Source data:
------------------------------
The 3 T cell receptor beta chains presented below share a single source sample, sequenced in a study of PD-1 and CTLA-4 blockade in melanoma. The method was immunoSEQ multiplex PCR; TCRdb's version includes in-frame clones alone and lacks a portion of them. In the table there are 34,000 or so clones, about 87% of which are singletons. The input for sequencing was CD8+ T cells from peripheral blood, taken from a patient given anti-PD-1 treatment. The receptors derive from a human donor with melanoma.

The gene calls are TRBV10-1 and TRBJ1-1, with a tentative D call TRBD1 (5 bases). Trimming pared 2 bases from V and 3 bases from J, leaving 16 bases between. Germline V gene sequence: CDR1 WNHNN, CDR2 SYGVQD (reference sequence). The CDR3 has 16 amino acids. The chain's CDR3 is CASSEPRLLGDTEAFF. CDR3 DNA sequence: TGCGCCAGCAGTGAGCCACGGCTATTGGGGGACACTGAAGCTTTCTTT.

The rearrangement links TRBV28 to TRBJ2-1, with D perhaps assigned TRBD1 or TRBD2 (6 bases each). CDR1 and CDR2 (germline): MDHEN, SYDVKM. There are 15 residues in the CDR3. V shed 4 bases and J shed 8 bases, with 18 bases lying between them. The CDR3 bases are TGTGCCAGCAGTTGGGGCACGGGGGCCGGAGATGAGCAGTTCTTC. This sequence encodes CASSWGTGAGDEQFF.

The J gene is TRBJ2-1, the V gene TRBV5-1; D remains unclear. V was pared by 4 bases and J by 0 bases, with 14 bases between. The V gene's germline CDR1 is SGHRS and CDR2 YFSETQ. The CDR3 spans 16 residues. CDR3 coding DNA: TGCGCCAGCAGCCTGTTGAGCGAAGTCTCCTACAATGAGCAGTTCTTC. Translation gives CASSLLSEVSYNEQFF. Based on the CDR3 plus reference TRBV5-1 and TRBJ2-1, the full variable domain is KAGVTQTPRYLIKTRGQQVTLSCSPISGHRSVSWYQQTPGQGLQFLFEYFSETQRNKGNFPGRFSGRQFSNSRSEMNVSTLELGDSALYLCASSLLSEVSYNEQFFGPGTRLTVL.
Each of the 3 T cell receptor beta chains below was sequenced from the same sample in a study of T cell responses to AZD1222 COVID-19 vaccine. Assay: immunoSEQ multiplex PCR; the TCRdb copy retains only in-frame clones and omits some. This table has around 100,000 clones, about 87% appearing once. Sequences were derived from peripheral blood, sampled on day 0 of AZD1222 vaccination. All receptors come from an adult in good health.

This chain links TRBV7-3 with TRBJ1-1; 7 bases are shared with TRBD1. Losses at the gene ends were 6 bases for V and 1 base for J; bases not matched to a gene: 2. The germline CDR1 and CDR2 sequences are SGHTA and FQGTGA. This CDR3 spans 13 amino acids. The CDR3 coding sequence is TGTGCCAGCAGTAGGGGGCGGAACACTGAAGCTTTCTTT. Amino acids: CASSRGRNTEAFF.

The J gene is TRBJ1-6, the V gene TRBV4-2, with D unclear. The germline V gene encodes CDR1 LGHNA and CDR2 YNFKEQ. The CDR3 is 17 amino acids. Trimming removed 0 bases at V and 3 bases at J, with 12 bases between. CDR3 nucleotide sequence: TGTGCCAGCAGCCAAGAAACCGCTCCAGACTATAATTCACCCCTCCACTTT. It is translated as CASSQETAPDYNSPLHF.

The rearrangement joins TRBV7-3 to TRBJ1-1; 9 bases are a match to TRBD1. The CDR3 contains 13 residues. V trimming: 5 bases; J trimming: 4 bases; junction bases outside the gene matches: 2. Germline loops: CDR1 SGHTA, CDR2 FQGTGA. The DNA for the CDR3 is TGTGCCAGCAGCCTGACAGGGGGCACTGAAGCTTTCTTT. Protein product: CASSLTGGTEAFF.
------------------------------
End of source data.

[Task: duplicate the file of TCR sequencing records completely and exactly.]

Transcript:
The 3 T cell receptor beta chains presented below share a single source sample, sequenced in a study of PD-1 and CTLA-4 blockade in melanoma. The method was immunoSEQ multiplex PCR; TCRdb's version includes in-frame clones alone and lacks a portion of them. In the table there are 34,000 or so clones, about 87% of which are singletons. The input for sequencing was CD8+ T cells from peripheral blood, taken from a patient given anti-PD-1 treatment. The receptors derive from a human donor with melanoma.

The gene calls are TRBV10-1 and TRBJ1-1, with a tentative D call TRBD1 (5 bases). Trimming pared 2 bases from V and 3 bases from J, leaving 16 bases between. Germline V gene sequence: CDR1 WNHNN, CDR2 SYGVQD (reference sequence). The CDR3 has 16 amino acids. The chain's CDR3 is CASSEPRLLGDTEAFF. CDR3 DNA sequence: TGCGCCAGCAGTGAGCCACGGCTATTGGGGGACACTGAAGCTTTCTTT.

The rearrangement links TRBV28 to TRBJ2-1, with D perhaps assigned TRBD1 or TRBD2 (6 bases each). CDR1 and CDR2 (germline): MDHEN, SYDVKM. There are 15 residues in the CDR3. V shed 4 bases and J shed 8 bases, with 18 bases lying between them. The CDR3 bases are TGTGCCAGCAGTTGGGGCACGGGGGCCGGAGATGAGCAGTTCTTC. This sequence encodes CASSWGTGAGDEQFF.

The J gene is TRBJ2-1, the V gene TRBV5-1; D remains unclear. V was pared by 4 bases and J by 0 bases, with 14 bases between. The V gene's germline CDR1 is SGHRS and CDR2 YFSETQ. The CDR3 spans 16 residues. CDR3 coding DNA: TGCGCCAGCAGCCTGTTGAGCGAAGTCTCCTACAATGAGCAGTTCTTC. Translation gives CASSLLSEVSYNEQFF. Based on the CDR3 plus reference TRBV5-1 and TRBJ2-1, the full variable domain is KAGVTQTPRYLIKTRGQQVTLSCSPISGHRSVSWYQQTPGQGLQFLFEYFSETQRNKGNFPGRFSGRQFSNSRSEMNVSTLELGDSALYLCASSLLSEVSYNEQFFGPGTRLTVL.
Each of the 3 T cell receptor beta chains below was sequenced from the same sample in a study of T cell responses to AZD1222 COVID-19 vaccine. Assay: immunoSEQ multiplex PCR; the TCRdb copy retains only in-frame clones and omits some. This table has around 100,000 clones, about 87% appearing once. Sequences were derived from peripheral blood, sampled on day 0 of AZD1222 vaccination. All receptors come from an adult in good health.

This chain links TRBV7-3 with TRBJ1-1; 7 bases are shared with TRBD1. Losses at the gene ends were 6 bases for V and 1 base for J; bases not matched to a gene: 2. The germline CDR1 and CDR2 sequences are SGHTA and FQGTGA. This CDR3 spans 13 amino acids. The CDR3 coding sequence is TGTGCCAGCAGTAGGGGGCGGAACACTGAAGCTTTCTTT. Amino acids: CASSRGRNTEAFF.

The J gene is TRBJ1-6, the V gene TRBV4-2, with D unclear. The germline V gene encodes CDR1 LGHNA and CDR2 YNFKEQ. The CDR3 is 17 amino acids. Trimming removed 0 bases at V and 3 bases at J, with 12 bases between. CDR3 nucleotide sequence: TGTGCCAGCAGCCAAGAAACCGCTCCAGACTATAATTCACCCCTCCACTTT. It is translated as CASSQETAPDYNSPLHF.

The rearrangement joins TRBV7-3 to TRBJ1-1; 9 bases are a match to TRBD1. The CDR3 contains 13 residues. V trimming: 5 bases; J trimming: 4 bases; junction bases outside the gene matches: 2. Germline loops: CDR1 SGHTA, CDR2 FQGTGA. The DNA for the CDR3 is TGTGCCAGCAGCCTGACAGGGGGCACTGAAGCTTTCTTT. Protein product: CASSLTGGTEAFF.